The municipal market was mixed overall amid short-end gains and long-end losses, following Treasuries, which moved in divergent directions after a speech by Federal Reserve Board chairman Ben S. Bernanke warning that further cuts to the federal funds rate target may be necessary.

“We started the morning with more credit concerns, and strong flight to quality,” a trader in San Francisco said. “Every single article in the Wall Street Journal was bad news for all. Then the Bernanke testimony signaled strong rate cuts for the Fed and inflationary pressures on the long end.”

“Munis inside of 10 years are firm, on an absence of paper,” the trader added. “I think the [Municipal Market Data] changes came a little early [yesterday] to capture what’s really going on. They quoted four on the long end and we could easily be down more than that. I think we’re down at least five there, and you can still name your price inside of 10 years.”

The Treasury market was mixed yesterday, seeing some gains on the short end, while maintaining losses on the long end, following Bernanke’s speech on the economy and monetary policy yesterday.

“In light of recent changes in the outlook for and the risks to growth, additional policy easing may well be necessary,” Bernanke said in a speech before the Women in Housing and Finance and Exchequer Club Joint Luncheon, according to text released by the Fed. “The committee will, of course, be carefully evaluating incoming information bearing on the economic outlook. Based on that evaluation, and consistent with our dual mandate, we stand ready to take substantive additional action as needed to support growth and to provide adequate insurance against downside risks.”

Bernanke noted that changing conditions will determine monetary policy changes. “Financial and economic conditions can change quickly,” he said. “Consequently, the committee must remain exceptionally alert and flexible, prepared to act in a decisive and timely manner and, in particular, to counter any adverse dynamics that might threaten economic or financial stability.”

The yield on the benchmark 10-year Treasury note, which opened at 3.82%, finished at 3.90%. The yield on the two-year note was quoted near the end of the session at 2.71% after opening at 2.71%.

In economic data released yesterday, initial jobless claims for the week ended Jan. 5 came in at 322,000, after a revised 337,000 the previous week. Additionally, continuing jobless claims came in at 2.702 million the week ended Dec. 29 after a revised 2.754 million the week before. Economists polled by IFR Markets had predicted 340,000 initial claims and 2.750 million continuing claims.

Meanwhile, wholesale inventories rose 0.6% and wholesale sales climbed 2.2% in November. This followed no change in inventories and a revised 1.4% increase in sales in October. Economists polled by IFR Markets had predicted 0.3% climbs in inventories and sales.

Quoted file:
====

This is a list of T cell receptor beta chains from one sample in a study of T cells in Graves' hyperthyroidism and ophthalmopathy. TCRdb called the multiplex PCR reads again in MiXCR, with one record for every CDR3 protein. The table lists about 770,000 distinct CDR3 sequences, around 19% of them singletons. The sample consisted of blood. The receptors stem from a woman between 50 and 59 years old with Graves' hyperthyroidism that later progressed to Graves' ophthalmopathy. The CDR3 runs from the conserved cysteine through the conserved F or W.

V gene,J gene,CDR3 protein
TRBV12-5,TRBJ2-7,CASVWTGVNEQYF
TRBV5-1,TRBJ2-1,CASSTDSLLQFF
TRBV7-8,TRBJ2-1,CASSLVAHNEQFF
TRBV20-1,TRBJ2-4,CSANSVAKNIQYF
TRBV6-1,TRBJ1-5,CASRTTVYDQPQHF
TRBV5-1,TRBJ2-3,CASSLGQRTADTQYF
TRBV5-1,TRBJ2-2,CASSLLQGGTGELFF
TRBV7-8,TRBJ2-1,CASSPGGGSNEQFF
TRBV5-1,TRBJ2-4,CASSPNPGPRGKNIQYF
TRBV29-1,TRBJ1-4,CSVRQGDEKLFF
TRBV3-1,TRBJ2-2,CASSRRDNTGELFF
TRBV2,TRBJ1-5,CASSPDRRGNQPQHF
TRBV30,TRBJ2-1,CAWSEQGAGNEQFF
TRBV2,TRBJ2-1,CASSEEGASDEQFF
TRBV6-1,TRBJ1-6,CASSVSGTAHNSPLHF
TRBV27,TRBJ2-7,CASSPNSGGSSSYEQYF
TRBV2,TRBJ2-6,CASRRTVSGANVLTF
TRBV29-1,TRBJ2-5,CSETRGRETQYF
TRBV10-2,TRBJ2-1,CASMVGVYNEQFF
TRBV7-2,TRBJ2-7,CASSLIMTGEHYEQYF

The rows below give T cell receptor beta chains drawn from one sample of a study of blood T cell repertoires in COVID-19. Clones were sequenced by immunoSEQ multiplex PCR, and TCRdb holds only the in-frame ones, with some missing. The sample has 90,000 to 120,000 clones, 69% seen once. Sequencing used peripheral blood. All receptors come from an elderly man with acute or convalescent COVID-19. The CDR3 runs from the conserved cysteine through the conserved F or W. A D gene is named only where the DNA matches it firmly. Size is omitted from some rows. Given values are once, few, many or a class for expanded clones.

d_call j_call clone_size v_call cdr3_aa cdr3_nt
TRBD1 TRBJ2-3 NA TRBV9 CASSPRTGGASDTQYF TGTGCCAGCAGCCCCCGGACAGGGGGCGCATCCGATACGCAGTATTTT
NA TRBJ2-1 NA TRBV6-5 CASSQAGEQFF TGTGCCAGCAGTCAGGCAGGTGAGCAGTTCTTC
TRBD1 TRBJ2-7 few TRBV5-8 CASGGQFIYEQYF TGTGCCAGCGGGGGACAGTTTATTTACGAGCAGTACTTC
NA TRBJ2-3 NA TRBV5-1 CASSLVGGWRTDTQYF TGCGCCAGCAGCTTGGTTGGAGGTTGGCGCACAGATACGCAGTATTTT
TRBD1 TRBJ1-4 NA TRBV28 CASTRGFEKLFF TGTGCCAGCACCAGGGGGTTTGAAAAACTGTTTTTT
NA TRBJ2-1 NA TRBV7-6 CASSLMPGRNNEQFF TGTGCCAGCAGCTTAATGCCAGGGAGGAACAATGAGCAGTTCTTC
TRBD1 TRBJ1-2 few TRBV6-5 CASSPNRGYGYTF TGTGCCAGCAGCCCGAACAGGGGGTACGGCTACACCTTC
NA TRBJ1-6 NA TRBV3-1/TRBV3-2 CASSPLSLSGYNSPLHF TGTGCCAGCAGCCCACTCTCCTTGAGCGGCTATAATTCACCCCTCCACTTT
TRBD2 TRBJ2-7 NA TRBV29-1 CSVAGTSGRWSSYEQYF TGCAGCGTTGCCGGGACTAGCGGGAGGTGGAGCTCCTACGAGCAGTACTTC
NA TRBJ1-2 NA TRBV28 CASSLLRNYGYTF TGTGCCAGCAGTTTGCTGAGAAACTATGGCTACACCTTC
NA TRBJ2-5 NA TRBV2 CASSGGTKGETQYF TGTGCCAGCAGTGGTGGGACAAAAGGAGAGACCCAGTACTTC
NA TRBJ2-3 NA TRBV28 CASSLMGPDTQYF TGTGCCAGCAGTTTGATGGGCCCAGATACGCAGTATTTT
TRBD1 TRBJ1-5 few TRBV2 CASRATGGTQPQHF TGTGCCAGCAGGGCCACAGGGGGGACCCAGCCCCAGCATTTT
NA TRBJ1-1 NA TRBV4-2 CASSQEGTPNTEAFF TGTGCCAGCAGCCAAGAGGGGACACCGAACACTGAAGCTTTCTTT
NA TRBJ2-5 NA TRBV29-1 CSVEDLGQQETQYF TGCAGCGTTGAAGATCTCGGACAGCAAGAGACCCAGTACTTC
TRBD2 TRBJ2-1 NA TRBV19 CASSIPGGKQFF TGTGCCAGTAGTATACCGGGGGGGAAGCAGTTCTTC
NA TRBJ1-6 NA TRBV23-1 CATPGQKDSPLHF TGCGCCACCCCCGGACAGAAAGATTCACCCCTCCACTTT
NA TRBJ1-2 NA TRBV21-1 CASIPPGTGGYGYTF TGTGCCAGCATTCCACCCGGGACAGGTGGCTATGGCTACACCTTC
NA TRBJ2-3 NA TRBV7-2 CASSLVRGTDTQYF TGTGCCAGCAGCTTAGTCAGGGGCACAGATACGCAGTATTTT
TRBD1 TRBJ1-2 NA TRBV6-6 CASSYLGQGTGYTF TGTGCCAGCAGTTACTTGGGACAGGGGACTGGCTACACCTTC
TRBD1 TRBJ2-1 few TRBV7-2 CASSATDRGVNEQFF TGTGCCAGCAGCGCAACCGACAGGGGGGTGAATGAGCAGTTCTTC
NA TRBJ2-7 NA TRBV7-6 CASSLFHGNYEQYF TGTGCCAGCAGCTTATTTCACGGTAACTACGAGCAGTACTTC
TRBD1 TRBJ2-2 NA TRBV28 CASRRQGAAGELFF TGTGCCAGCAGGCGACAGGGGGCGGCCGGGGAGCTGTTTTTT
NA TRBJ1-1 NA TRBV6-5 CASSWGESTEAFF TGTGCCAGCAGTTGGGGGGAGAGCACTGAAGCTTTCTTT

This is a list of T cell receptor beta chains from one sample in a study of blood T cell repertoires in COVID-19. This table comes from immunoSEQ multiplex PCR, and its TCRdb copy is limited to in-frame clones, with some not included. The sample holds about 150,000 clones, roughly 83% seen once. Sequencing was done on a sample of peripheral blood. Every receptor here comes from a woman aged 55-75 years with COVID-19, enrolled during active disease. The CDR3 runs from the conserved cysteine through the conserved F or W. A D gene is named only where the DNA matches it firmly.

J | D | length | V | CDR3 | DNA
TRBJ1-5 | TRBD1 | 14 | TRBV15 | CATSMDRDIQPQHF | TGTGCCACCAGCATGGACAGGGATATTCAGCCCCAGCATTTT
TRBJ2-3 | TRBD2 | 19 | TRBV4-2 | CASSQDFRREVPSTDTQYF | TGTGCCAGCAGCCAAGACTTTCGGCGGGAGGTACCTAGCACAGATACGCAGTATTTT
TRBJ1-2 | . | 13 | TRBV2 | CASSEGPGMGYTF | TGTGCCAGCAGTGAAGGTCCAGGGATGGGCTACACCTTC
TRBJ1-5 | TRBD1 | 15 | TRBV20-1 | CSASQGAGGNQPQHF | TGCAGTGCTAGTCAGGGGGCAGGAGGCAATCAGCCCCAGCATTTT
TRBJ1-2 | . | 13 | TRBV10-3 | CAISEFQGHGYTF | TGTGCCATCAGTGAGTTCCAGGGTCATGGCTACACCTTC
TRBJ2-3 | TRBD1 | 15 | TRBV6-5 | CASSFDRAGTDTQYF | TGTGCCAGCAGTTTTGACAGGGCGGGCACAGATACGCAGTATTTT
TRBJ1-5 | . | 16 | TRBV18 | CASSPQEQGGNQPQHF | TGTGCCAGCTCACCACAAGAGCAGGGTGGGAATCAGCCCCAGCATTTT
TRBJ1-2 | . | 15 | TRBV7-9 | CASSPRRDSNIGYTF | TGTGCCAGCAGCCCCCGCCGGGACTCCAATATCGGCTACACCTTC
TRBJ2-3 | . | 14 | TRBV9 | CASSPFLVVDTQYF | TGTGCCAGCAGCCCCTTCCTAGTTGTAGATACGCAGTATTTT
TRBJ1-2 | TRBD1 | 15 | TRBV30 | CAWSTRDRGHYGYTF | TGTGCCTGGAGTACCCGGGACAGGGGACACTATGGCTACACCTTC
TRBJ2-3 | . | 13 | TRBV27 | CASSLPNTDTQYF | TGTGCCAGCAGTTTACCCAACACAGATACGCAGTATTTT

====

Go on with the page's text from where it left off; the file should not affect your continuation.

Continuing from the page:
In the new-issue market yesterday, the Texas A&M University Board of Regents competitively sold $169.5 million of revenue financing system bonds to Citi with a true interest cost of 4.17%. The bonds mature from 2008 through 2027, with term bonds in 2033 and 2037. Yields range from 2.80% with a 4.75% coupon in 2010 to 3.85% with a 5% coupon in 2023. Bonds maturing in 2008, 2009, 2011 through 2015, 2017 through 2020, 2024 through 2027, 2033, and 2037 were not formally reoffered. The bonds are callable at par in 2018. The bonds are rated Aa1 by Moody’s Investors Service and AA-plus by Standard & Poor’s.

New Hampshire competitively sold $75 million of general obligation capital improvement bonds to Robert W. Baird & Co. with a TIC of 3.68%. The bonds mature from 2009 through 2027, with yields ranging from 2.68% with a 3.5% coupon in 2009 to 4.15% with a 4% coupon in 2027. The bonds, which are callable at par in 2018, are rated Aa2 by Moody’s, and AA by Standard & Poor’s and Fitch Ratings.

Wachovia Bank NA priced $52.8 million of enterprise system revenue bonds for Brunswick, N.C. The bonds mature from 2009 through 2027 with term bonds in 2031. Yields range from 2.78% with a 4% coupon in 2009 to 4.20% with a 5% coupon in 2031. The bonds, which are callable at par in 2018, are insured by Financial Security Assurance Inc. The underlying credit is rated A2 by Moody’s and A-plus by Standard & Poor’s and Fitch.

Morgan Stanley priced $28 million of GOs for the Chicago Park District in four series. Bonds from the largest series, $8.3 million of unlimited-tax refunding bonds, mature from 2010 through 2025, with yields ranging from 2.84% with a 3.5% coupon in 2010 to 4.27% with a 4.25% coupon in 2025. These bonds are callable at par in 2018. Bonds from the second largest series, $7.4 million of limited-tax refunding bonds, mature from 2009 through 2016, with yields ranging from 2.80% with a 3.5% coupon in 2009 to 3.44% with a 5% coupon in 2016. The bonds are not callable.

Bonds from the next largest series, $6.7 million of unlimited-tax refunding bonds, mature from 2009 through 2013, with yields ranging from 2.80% with a 3.5% coupon in 2009 to 3.14% with a 5% coupon in 2013. The bonds are not callable. And bonds from the smallest series, $5.6 million of unlimited-tax refunding bonds, mature from 2009 through 2014, with yields ranging from 2.80% with a 3.5% coupon to 3.23% with a 3.5% coupon in 2014. The bonds are also not callable. The credit is rated Aa3 by Moody’s, AA by Standard & Poor’s, and AA-plus by Fitch.


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